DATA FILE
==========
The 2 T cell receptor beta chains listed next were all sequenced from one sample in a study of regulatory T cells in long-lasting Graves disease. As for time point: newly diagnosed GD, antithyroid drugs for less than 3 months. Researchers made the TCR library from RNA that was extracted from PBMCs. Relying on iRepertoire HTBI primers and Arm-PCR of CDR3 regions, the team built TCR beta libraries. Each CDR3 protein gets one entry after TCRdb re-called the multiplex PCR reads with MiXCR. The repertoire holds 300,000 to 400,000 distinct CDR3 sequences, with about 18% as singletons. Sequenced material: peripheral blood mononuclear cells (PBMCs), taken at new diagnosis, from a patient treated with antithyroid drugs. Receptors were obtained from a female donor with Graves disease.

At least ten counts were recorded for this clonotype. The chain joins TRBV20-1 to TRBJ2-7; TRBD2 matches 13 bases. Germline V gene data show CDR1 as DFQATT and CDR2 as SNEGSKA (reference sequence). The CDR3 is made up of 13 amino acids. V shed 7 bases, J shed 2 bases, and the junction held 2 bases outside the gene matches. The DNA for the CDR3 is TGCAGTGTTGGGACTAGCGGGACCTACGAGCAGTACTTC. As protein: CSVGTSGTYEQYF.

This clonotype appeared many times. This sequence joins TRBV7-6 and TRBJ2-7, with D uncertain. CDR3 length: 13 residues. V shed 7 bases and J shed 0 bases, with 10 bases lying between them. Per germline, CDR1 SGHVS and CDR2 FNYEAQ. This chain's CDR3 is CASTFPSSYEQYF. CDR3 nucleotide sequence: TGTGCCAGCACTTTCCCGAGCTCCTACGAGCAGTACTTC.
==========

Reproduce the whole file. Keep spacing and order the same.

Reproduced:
The 2 T cell receptor beta chains listed next were all sequenced from one sample in a study of regulatory T cells in long-lasting Graves disease. As for time point: newly diagnosed GD, antithyroid drugs for less than 3 months. Researchers made the TCR library from RNA that was extracted from PBMCs. Relying on iRepertoire HTBI primers and Arm-PCR of CDR3 regions, the team built TCR beta libraries. Each CDR3 protein gets one entry after TCRdb re-called the multiplex PCR reads with MiXCR. The repertoire holds 300,000 to 400,000 distinct CDR3 sequences, with about 18% as singletons. Sequenced material: peripheral blood mononuclear cells (PBMCs), taken at new diagnosis, from a patient treated with antithyroid drugs. Receptors were obtained from a female donor with Graves disease.

At least ten counts were recorded for this clonotype. The chain joins TRBV20-1 to TRBJ2-7; TRBD2 matches 13 bases. Germline V gene data show CDR1 as DFQATT and CDR2 as SNEGSKA (reference sequence). The CDR3 is made up of 13 amino acids. V shed 7 bases, J shed 2 bases, and the junction held 2 bases outside the gene matches. The DNA for the CDR3 is TGCAGTGTTGGGACTAGCGGGACCTACGAGCAGTACTTC. As protein: CSVGTSGTYEQYF.

This clonotype appeared many times. This sequence joins TRBV7-6 and TRBJ2-7, with D uncertain. CDR3 length: 13 residues. V shed 7 bases and J shed 0 bases, with 10 bases lying between them. Per germline, CDR1 SGHVS and CDR2 FNYEAQ. This chain's CDR3 is CASTFPSSYEQYF. CDR3 nucleotide sequence: TGTGCCAGCACTTTCCCGAGCTCCTACGAGCAGTACTTC.